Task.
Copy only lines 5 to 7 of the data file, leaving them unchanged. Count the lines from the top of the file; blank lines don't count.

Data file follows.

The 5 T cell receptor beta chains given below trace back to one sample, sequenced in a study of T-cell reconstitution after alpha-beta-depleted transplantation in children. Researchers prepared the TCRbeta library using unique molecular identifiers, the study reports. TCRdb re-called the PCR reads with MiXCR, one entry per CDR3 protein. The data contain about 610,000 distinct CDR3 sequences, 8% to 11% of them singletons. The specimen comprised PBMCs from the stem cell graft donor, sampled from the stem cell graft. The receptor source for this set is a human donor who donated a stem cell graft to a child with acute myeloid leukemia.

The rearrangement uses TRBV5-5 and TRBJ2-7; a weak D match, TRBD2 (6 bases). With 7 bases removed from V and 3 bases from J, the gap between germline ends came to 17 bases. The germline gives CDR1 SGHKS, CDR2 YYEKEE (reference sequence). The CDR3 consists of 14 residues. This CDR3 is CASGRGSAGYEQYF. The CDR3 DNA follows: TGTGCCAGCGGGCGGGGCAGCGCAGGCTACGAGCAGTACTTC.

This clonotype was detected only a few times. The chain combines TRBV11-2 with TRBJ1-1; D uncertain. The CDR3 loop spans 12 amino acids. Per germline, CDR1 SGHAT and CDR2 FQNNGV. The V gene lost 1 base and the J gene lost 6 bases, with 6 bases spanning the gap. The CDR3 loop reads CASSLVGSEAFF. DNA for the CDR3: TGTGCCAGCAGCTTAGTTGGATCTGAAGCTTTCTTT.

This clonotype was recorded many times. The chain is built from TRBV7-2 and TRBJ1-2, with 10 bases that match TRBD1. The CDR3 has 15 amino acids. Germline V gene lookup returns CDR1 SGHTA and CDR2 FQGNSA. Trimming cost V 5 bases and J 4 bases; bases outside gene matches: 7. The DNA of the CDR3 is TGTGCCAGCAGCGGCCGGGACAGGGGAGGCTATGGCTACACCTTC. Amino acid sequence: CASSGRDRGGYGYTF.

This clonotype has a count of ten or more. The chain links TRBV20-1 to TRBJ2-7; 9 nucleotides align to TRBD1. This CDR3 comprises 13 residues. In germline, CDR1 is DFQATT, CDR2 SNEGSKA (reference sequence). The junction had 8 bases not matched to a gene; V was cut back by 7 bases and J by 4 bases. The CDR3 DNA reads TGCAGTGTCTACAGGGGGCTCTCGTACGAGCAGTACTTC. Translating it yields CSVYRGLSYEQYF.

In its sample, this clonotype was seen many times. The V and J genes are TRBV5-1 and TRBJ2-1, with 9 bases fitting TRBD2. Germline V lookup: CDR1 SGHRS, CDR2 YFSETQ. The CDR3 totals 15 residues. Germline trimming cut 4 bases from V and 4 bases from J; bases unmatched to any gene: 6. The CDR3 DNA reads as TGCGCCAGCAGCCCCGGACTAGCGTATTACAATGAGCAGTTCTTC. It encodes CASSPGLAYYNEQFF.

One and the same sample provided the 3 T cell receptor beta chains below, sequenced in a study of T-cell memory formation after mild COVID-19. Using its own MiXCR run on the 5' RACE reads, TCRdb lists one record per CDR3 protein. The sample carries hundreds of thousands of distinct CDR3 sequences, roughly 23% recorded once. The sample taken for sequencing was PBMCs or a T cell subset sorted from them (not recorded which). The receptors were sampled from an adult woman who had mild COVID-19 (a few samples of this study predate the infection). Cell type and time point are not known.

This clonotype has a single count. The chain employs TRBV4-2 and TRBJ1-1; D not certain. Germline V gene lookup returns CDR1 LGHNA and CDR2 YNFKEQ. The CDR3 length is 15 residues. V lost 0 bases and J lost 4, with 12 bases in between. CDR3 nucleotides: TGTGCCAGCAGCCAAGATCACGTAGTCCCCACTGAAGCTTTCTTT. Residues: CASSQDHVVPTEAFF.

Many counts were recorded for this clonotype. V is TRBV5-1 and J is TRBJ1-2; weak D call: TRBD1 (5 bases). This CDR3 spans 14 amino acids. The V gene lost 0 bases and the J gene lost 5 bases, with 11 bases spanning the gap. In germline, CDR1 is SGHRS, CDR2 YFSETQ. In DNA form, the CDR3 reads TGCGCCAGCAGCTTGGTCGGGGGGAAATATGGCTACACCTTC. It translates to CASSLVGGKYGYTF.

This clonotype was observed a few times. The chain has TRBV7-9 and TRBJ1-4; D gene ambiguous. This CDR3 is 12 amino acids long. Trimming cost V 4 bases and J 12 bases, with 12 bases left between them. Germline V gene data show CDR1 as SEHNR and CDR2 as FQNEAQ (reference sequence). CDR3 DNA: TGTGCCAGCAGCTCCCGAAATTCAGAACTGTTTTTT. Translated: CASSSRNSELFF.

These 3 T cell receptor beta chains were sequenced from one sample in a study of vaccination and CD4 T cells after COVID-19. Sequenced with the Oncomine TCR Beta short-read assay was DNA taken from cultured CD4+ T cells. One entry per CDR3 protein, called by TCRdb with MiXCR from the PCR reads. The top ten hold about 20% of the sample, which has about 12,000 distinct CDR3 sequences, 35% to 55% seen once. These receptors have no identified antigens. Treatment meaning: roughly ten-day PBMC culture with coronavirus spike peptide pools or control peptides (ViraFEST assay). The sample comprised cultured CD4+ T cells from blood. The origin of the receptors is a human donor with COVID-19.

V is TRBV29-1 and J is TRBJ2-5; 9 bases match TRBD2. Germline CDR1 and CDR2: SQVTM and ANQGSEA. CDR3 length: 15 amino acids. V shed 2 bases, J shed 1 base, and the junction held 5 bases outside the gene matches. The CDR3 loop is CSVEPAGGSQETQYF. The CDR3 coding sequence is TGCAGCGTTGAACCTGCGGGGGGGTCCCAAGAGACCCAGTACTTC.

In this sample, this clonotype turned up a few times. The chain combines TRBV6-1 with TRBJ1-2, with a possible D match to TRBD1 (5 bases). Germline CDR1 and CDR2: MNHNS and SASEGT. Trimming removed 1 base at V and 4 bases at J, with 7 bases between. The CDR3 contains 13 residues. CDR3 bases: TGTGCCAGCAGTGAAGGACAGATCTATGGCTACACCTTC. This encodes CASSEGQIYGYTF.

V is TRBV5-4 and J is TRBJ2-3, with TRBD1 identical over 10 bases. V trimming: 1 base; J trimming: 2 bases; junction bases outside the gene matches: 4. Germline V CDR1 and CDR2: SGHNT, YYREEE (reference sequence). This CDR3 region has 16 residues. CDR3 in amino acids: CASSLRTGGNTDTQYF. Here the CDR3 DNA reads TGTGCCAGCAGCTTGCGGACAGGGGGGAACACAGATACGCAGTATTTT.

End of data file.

This clonotype has a count of ten or more. The chain links TRBV20-1 to TRBJ2-7; 9 nucleotides align to TRBD1. This CDR3 comprises 13 residues. In germline, CDR1 is DFQATT, CDR2 SNEGSKA (reference sequence). The junction had 8 bases not matched to a gene; V was cut back by 7 bases and J by 4 bases. The CDR3 DNA reads TGCAGTGTCTACAGGGGGCTCTCGTACGAGCAGTACTTC. Translating it yields CSVYRGLSYEQYF.

In its sample, this clonotype was seen many times. The V and J genes are TRBV5-1 and TRBJ2-1, with 9 bases fitting TRBD2. Germline V lookup: CDR1 SGHRS, CDR2 YFSETQ. The CDR3 totals 15 residues. Germline trimming cut 4 bases from V and 4 bases from J; bases unmatched to any gene: 6. The CDR3 DNA reads as TGCGCCAGCAGCCCCGGACTAGCGTATTACAATGAGCAGTTCTTC. It encodes CASSPGLAYYNEQFF.

One and the same sample provided the 3 T cell receptor beta chains below, sequenced in a study of T-cell memory formation after mild COVID-19. Using its own MiXCR run on the 5' RACE reads, TCRdb lists one record per CDR3 protein. The sample carries hundreds of thousands of distinct CDR3 sequences, roughly 23% recorded once. The sample taken for sequencing was PBMCs or a T cell subset sorted from them (not recorded which). The receptors were sampled from an adult woman who had mild COVID-19 (a few samples of this study predate the infection). Cell type and time point are not known.